Independence with pound would come with strings, Bank of England tells Scotland

EDINBURGH Wed Jan 29, 2014 7:19pm GMT

The Governor of Britain's Bank of England, Mark Carney, speaks to business leaders at an event in Edinburgh, Scotland January 29, 2014. REUTERS/Chris Watt

The Governor of Britain's Bank of England, Mark Carney, speaks to business leaders at an event in Edinburgh, Scotland January 29, 2014.

Credit: Reuters/Chris Watt

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EDINBURGH (Reuters) - Bank of England Governor Mark Carney said on Wednesday that an independent Scotland that keeps the pound would have to give up some national sovereignty or risk the kind of problems exposed by the euro zone crisis.

Carney, speaking in detail for the first time on issues related to September's independence referendum, took care to avoid taking sides in the increasingly heated campaign.

But in a speech to Scottish business leaders, he delivered a sobering message, stressing that a breakaway Scotland and the rest of the United Kingdom would have to secure complex agreements on "tight fiscal rules" and a banking union, or face "clear risks" that could threaten a currency union.

"Those risks have been demonstrated clearly in the euro area over recent years," Carney said. "In short, a durable, successful currency union requires some ceding of national sovereignty."

Both campaigns seized on Carney's speech. The Scottish National Party, which runs Scotland's devolved government, welcomed his comments about the potential benefits of a currency union, which could help investment and lower borrowing costs.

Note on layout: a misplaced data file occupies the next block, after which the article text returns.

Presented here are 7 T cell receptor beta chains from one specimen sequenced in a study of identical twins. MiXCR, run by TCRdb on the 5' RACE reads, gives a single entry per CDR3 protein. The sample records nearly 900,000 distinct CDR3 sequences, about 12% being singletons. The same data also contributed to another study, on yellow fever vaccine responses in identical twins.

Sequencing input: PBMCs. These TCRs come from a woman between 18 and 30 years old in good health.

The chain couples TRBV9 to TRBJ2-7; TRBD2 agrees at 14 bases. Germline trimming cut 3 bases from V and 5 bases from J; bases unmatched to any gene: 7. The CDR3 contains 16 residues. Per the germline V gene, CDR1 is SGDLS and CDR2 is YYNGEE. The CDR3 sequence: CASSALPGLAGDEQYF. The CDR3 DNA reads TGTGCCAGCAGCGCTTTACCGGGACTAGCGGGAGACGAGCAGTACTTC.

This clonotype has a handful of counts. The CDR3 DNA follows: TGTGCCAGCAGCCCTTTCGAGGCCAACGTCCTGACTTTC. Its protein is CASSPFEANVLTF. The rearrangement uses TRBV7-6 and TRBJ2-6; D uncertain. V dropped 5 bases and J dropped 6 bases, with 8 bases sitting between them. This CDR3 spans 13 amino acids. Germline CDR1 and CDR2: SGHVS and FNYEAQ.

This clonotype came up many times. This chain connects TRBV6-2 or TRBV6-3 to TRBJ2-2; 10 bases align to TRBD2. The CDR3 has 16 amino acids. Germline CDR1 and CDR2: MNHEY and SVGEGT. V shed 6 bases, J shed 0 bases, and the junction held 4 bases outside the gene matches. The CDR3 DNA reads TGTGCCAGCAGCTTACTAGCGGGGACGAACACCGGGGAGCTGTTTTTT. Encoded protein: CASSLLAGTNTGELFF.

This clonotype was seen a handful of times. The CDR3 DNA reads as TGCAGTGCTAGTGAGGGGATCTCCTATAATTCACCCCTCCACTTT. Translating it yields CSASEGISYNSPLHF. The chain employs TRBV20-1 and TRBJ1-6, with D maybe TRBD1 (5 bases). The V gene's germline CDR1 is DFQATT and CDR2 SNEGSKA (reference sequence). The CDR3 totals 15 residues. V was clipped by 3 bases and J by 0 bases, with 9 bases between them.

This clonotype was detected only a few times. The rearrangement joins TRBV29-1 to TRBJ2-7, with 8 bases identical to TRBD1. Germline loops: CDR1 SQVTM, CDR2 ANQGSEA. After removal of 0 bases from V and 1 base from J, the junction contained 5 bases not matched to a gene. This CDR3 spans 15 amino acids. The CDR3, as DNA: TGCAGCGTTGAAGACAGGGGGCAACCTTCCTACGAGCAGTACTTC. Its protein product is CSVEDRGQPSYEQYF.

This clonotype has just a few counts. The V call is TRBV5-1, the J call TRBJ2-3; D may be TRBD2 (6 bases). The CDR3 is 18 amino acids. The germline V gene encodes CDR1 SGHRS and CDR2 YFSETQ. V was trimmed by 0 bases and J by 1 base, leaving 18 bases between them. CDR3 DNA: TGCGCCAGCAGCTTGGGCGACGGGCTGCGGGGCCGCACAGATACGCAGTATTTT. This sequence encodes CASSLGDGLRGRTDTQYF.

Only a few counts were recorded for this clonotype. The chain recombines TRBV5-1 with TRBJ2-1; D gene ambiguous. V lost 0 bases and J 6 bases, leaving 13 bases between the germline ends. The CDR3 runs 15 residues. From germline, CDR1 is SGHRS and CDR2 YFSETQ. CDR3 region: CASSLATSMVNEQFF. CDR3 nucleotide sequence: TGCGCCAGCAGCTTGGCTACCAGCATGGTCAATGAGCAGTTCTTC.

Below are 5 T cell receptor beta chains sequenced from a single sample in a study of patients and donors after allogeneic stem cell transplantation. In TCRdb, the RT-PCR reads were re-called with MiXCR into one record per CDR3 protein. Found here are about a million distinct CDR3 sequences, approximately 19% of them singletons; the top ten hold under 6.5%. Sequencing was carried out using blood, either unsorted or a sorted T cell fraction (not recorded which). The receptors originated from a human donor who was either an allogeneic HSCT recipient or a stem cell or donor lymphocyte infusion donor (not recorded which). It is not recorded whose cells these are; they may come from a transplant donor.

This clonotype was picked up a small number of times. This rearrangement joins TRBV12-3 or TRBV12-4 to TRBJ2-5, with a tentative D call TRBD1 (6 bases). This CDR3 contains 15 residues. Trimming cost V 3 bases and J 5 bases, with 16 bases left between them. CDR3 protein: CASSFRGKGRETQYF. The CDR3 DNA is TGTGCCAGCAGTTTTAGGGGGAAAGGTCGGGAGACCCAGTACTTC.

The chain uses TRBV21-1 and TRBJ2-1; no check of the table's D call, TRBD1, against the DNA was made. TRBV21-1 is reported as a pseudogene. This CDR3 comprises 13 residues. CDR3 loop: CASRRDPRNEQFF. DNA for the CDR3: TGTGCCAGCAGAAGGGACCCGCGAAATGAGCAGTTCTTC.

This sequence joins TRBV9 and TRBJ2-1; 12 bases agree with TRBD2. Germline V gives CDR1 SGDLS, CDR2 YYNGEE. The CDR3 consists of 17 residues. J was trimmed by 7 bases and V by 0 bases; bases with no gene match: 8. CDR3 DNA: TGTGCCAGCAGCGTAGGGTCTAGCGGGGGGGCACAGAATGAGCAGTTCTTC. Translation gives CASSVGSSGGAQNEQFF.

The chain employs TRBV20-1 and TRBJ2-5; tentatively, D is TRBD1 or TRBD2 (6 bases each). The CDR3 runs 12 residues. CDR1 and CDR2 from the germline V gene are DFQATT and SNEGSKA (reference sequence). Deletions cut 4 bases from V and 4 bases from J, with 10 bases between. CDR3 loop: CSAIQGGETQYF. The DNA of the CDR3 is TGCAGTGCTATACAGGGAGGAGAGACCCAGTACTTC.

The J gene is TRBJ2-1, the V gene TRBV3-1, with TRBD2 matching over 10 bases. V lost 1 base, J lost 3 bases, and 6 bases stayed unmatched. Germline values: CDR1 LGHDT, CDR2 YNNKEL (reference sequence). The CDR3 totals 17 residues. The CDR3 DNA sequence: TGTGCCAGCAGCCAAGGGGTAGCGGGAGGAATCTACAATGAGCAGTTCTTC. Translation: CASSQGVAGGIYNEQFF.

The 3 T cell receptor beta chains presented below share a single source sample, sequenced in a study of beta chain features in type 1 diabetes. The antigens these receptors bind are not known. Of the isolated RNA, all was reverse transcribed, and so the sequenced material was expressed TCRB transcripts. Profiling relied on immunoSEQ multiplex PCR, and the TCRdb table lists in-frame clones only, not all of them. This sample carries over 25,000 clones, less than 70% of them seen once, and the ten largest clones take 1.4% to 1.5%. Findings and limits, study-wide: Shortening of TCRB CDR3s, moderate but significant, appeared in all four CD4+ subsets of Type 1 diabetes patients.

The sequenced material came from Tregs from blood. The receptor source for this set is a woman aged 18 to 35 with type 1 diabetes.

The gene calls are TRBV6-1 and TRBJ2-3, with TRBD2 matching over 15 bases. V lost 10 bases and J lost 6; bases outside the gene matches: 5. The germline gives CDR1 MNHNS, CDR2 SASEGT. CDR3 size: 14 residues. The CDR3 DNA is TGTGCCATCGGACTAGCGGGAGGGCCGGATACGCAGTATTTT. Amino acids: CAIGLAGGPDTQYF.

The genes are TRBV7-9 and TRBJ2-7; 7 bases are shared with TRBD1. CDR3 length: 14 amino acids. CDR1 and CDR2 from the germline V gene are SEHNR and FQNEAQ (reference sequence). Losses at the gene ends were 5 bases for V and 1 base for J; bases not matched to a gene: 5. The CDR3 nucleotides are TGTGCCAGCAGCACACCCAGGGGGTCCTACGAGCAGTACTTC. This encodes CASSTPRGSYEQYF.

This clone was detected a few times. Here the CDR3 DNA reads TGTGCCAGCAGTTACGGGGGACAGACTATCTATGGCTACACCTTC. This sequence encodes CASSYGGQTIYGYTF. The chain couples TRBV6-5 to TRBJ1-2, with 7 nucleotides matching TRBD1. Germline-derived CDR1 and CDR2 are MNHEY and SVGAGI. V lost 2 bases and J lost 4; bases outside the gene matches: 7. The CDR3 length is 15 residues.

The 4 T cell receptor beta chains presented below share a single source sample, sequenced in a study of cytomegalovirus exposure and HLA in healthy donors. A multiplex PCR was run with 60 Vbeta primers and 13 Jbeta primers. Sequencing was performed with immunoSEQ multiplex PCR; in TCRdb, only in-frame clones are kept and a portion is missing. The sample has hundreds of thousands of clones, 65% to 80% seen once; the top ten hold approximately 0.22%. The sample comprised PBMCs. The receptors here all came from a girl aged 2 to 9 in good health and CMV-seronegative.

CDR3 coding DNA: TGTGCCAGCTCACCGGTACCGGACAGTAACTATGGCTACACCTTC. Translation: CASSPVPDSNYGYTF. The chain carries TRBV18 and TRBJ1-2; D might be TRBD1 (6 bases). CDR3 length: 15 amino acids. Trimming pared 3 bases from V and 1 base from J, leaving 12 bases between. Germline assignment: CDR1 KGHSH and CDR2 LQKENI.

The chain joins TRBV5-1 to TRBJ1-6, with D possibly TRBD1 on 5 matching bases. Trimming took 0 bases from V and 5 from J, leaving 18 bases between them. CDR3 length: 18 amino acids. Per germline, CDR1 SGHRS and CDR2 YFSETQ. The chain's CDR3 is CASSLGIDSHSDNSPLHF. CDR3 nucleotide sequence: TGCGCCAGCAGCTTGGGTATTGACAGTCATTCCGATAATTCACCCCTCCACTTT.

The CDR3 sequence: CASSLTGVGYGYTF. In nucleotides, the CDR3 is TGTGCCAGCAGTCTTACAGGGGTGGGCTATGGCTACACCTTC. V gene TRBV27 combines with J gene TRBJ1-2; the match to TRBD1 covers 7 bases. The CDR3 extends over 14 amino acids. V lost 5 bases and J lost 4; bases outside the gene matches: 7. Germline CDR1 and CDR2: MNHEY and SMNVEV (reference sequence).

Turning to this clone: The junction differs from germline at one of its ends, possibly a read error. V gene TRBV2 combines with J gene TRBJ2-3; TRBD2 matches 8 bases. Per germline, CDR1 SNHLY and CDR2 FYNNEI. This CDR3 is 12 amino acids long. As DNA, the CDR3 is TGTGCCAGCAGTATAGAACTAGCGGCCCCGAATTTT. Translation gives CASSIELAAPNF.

"Mr Carney provides a serious and sensible analysis of how a currency union can work in practice," Scotland's finance secretary John Swinney said.

The British government had a very different take. "Governor Carney today highlights the principled difficulties of entering a currency union: losing national sovereignty, practical risks of financial instability and having to provide fiscal support to bail out another country," a spokesman for the Treasury said.

British Chancellor George Osborne has said the rest of the United Kingdom - England, Wales and Northern Ireland - might be unwilling to let an independent Scotland keep the pound.

The SNP has responded by suggesting that Scotland might in return refuse to take on its share of the country's 1.2 trillion pounds ($2.0 trillion) of government debt.

In his speech, Carney listed the benefits and potential pitfalls for countries which share the same currency, including the "potentially large costs" of giving up an independent monetary policy and a flexible exchange rate.


The Canadian noted the deep economic integration between Scotland and the rest of the United Kingdom, which buys 70 percent of Scottish exports.

"A word of caution applies here," he said. "The high degree of integration between Scotland and the rest of the UK may in part depend on their being part of the same sovereign nation."

If it wins the September 18 referendum, the creation of a currency union with the rest of the United Kingdom is central to the SNP's vision of an independent Scotland. Alternative options such as joining the euro zone or creating a new currency are seen as more expensive and potentially riskier.